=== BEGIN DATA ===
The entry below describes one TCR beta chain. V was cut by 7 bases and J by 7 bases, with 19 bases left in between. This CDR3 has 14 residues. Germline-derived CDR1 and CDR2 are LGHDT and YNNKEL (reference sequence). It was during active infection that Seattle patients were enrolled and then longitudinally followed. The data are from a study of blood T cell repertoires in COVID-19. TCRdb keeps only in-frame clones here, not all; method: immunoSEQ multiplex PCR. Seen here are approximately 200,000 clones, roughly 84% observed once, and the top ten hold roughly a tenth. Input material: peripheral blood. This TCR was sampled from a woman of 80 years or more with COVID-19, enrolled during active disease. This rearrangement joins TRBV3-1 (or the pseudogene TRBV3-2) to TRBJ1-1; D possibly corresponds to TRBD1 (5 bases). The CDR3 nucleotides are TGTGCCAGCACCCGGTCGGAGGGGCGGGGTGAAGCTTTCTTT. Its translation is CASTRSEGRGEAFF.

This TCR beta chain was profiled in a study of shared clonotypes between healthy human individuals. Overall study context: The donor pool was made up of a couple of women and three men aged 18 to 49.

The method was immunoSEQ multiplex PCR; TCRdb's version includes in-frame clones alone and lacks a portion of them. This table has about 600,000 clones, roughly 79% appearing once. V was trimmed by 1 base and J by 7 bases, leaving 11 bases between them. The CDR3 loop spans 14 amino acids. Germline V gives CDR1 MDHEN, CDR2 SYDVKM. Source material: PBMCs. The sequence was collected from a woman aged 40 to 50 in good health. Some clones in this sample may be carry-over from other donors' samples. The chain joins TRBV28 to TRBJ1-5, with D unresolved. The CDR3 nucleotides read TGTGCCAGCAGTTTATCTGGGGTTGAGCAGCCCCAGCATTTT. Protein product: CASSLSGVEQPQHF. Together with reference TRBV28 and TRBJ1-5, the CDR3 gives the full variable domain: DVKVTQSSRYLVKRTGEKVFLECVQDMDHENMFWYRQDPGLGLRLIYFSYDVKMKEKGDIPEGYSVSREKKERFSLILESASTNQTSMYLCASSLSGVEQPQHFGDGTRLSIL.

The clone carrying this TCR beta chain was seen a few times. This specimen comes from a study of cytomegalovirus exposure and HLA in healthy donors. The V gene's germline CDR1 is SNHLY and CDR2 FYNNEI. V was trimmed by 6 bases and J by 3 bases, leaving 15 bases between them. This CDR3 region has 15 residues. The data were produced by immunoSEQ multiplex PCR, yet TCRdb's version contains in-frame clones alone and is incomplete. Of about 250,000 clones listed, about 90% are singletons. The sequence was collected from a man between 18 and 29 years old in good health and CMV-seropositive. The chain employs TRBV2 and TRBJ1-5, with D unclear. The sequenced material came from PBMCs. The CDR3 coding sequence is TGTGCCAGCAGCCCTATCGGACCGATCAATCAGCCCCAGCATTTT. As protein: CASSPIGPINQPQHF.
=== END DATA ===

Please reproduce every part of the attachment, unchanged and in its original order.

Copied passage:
The entry below describes one TCR beta chain. V was cut by 7 bases and J by 7 bases, with 19 bases left in between. This CDR3 has 14 residues. Germline-derived CDR1 and CDR2 are LGHDT and YNNKEL (reference sequence). It was during active infection that Seattle patients were enrolled and then longitudinally followed. The data are from a study of blood T cell repertoires in COVID-19. TCRdb keeps only in-frame clones here, not all; method: immunoSEQ multiplex PCR. Seen here are approximately 200,000 clones, roughly 84% observed once, and the top ten hold roughly a tenth. Input material: peripheral blood. This TCR was sampled from a woman of 80 years or more with COVID-19, enrolled during active disease. This rearrangement joins TRBV3-1 (or the pseudogene TRBV3-2) to TRBJ1-1; D possibly corresponds to TRBD1 (5 bases). The CDR3 nucleotides are TGTGCCAGCACCCGGTCGGAGGGGCGGGGTGAAGCTTTCTTT. Its translation is CASTRSEGRGEAFF.

This TCR beta chain was profiled in a study of shared clonotypes between healthy human individuals. Overall study context: The donor pool was made up of a couple of women and three men aged 18 to 49.

The method was immunoSEQ multiplex PCR; TCRdb's version includes in-frame clones alone and lacks a portion of them. This table has about 600,000 clones, roughly 79% appearing once. V was trimmed by 1 base and J by 7 bases, leaving 11 bases between them. The CDR3 loop spans 14 amino acids. Germline V gives CDR1 MDHEN, CDR2 SYDVKM. Source material: PBMCs. The sequence was collected from a woman aged 40 to 50 in good health. Some clones in this sample may be carry-over from other donors' samples. The chain joins TRBV28 to TRBJ1-5, with D unresolved. The CDR3 nucleotides read TGTGCCAGCAGTTTATCTGGGGTTGAGCAGCCCCAGCATTTT. Protein product: CASSLSGVEQPQHF. Together with reference TRBV28 and TRBJ1-5, the CDR3 gives the full variable domain: DVKVTQSSRYLVKRTGEKVFLECVQDMDHENMFWYRQDPGLGLRLIYFSYDVKMKEKGDIPEGYSVSREKKERFSLILESASTNQTSMYLCASSLSGVEQPQHFGDGTRLSIL.

The clone carrying this TCR beta chain was seen a few times. This specimen comes from a study of cytomegalovirus exposure and HLA in healthy donors. The V gene's germline CDR1 is SNHLY and CDR2 FYNNEI. V was trimmed by 6 bases and J by 3 bases, leaving 15 bases between them. This CDR3 region has 15 residues. The data were produced by immunoSEQ multiplex PCR, yet TCRdb's version contains in-frame clones alone and is incomplete. Of about 250,000 clones listed, about 90% are singletons. The sequence was collected from a man between 18 and 29 years old in good health and CMV-seropositive. The chain employs TRBV2 and TRBJ1-5, with D unclear. The sequenced material came from PBMCs. The CDR3 coding sequence is TGTGCCAGCAGCCCTATCGGACCGATCAATCAGCCCCAGCATTTT. As protein: CASSPIGPINQPQHF.